Yes, Early Childhood Educators are REAL Teachers!

Review of 2014

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Hello Friends,

I spent part of my last work trip of 2014 in Pacifica, CA to co-present at a small education conference roundtable. This picture of a sunset reminds me that there is beauty in endings. Ending of the daylight, the ending of a year.

As part of my family’s Kwanzaa tradition we make commitments for the new year. Growing up we were asked to think of a few commitments we wanted to make to ourselves, our family, and community during the week of Kwanzaa and share them on the last day of Kwanzaa which is Imani.

As an adult, it’s my practice to review and reflect on the past year. Make my commitments and share those as a preview of what I would like the new year to be about. Also, I used a template from Rosetta of Happy Black Woman. Which was helpful in keeping me focused and actually writing my thoughts down.

I made four commitments for 2014

1. To waist hoop for 10 minutes.

2. Take a solo vacation.

3. Incorporate more active play in my workshops.

4. Book work in the Philadelphia area.

I achieved 3 out of the 4. Yay!

Highlights from my review of 2014

Commitment #1 Hoop Challenge

I can now hoop on my waist in both flows for 10 minutes. It took me about 2 months to master and it’s the accomplishment I’m most proud of because I worked hard to learn kinetically which is my lowest learning mode. Haven’t figured out how to take hooping selfies, maybe I will that to 2015’s commitments.

Commitment #2 Solo vacation

Even though I travel alone for work 95% of the time I was hesitant to take a solo vacation. I did it big by booking an international trip to Johannesburg and Cape Town, South Africa. I’ve been to both places before for work but this was the first time for a holiday!

Here are some favorite photos from the trip.

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Orlando Towers

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Posing in front of the Welcome to Soweto sign.

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Johannesburg center (Black and White)

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Entering the Apartheid Museum

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Mural at Robson Island

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Meeting up with Emily in Cape Town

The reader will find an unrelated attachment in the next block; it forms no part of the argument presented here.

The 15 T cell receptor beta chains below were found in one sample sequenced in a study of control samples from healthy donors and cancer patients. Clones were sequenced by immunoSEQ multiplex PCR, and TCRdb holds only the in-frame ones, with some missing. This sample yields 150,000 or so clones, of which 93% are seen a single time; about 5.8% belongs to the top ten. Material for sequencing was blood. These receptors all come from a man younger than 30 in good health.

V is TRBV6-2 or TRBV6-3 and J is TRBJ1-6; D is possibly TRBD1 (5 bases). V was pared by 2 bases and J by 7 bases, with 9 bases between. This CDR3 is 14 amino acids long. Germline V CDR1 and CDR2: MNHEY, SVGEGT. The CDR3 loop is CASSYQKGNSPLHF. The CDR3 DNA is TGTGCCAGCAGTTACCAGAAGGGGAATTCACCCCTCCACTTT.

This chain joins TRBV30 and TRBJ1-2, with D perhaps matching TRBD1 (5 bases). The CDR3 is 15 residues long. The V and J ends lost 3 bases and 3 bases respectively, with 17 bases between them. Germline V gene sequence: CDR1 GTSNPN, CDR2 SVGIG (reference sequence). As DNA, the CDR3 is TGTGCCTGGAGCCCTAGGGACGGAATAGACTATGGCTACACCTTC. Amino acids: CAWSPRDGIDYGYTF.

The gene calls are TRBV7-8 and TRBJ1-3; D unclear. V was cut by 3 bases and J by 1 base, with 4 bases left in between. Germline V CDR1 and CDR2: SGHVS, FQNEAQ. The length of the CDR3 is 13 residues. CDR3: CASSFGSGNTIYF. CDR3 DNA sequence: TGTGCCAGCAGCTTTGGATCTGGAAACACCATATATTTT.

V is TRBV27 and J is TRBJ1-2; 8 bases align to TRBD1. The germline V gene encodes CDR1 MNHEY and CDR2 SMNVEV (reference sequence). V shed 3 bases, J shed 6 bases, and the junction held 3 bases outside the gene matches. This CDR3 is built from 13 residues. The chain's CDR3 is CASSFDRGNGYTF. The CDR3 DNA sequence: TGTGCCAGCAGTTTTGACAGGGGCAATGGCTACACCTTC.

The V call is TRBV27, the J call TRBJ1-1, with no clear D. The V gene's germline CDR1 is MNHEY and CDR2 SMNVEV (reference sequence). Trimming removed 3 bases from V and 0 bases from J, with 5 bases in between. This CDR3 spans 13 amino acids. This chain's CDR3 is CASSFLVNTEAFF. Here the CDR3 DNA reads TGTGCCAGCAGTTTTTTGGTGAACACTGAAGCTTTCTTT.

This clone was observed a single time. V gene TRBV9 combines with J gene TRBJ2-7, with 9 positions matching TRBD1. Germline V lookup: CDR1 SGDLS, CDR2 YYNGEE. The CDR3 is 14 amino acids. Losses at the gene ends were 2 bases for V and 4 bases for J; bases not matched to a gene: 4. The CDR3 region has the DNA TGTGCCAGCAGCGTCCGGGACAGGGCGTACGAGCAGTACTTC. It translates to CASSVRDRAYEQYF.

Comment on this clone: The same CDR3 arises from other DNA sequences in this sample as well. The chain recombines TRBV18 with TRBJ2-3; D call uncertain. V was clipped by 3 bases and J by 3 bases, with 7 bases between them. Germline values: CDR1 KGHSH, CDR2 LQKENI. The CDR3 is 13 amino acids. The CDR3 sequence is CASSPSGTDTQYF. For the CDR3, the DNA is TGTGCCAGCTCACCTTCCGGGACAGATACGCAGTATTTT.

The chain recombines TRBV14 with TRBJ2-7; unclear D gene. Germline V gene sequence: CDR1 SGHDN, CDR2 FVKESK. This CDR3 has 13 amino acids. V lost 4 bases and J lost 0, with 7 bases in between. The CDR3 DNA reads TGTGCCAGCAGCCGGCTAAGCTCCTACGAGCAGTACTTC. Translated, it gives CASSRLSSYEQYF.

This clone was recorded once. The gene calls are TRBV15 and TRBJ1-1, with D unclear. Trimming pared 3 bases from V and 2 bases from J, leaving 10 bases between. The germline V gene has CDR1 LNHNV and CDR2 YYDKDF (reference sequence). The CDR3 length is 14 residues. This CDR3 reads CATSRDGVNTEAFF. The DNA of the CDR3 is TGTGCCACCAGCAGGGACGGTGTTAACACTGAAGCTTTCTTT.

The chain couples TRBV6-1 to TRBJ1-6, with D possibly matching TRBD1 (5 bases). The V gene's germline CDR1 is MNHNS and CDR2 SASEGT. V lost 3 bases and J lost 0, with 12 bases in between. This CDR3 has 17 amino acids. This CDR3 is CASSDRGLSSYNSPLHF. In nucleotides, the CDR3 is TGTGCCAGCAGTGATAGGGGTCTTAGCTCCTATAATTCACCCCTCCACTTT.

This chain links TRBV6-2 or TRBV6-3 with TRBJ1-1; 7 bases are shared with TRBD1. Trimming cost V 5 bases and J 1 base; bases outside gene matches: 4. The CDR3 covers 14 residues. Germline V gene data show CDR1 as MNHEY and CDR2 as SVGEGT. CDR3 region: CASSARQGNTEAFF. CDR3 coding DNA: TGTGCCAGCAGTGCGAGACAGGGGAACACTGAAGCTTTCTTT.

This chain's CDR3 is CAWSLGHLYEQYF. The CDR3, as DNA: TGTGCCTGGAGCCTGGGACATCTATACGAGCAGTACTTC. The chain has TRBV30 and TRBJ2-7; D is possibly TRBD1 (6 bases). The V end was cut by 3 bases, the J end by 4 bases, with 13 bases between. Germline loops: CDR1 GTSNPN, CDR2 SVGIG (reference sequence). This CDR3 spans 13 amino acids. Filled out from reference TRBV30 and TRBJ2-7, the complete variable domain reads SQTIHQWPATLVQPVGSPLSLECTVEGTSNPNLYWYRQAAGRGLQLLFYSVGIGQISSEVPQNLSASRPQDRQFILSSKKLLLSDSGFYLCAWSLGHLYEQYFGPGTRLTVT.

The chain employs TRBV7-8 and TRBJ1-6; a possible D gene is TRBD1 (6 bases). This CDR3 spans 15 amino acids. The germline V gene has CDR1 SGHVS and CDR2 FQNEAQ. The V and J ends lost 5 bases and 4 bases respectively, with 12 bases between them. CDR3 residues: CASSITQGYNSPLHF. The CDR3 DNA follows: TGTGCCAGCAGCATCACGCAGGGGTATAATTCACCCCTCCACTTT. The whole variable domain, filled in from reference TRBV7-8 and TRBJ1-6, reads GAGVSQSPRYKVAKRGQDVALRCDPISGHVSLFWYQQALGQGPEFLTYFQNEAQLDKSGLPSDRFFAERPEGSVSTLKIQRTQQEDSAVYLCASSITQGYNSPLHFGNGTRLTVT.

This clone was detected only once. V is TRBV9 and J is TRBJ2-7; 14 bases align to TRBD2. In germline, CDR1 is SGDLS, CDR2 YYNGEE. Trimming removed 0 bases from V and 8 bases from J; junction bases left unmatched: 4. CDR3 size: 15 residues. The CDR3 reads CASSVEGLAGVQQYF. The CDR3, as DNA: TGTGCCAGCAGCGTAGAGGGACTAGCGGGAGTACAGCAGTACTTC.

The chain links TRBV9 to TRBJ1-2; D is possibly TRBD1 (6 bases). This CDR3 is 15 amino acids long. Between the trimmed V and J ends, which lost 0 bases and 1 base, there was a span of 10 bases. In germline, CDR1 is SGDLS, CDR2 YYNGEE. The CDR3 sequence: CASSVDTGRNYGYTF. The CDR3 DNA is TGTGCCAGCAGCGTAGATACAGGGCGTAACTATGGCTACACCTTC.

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Table Mountain

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Looking out over Cape Town

Going through my pictures and notes, I didn’t have any reason to be anxious. I had an amazing time relaxing, making new friends, exploring the urban landscape, and indulging my inner history buff.

Commitment #3 – Play in workshops

Just as I believe children learn through play, I believe adults can learn through play as well.

I’m facilitating two communities of practice in San Mateo, CA. We are using Reflecting in Communities of Practice: A Workbook for Early Childhood Educators for our study book.

The picture below is from the beginning of the year where they participated in a study session recreating a child’s play with cellophane and created their own ideas about how to play with this interesting material.

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Cellophane falling through the air!

I had the wonderful opportunity to work with the educators at Little Owl Preschool (Thanks Dawn) to explore what it means to be in a democratic classroom. The final experience was play acting children’s conflicts. This group of educators completely immersed themselves in the roles of children. Note: I was a captive audience.

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Play acting children’s conflicts (credit Dawn Velez)

Towards the end of the year I co-presented a full day session at WECA conference with my good friend, Kelly Matthews of A Place for You Early Childhood Consulting. The picture below captures a participant building with the mini blocks in an color pattern.

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Color play with mini blocks

 

Those are the highlights of 2014. What were your accomplishments of 2014? What’s your tradition of reflecting on the past year?

The preview of 2015…coming soon!

Best,

Ijumaa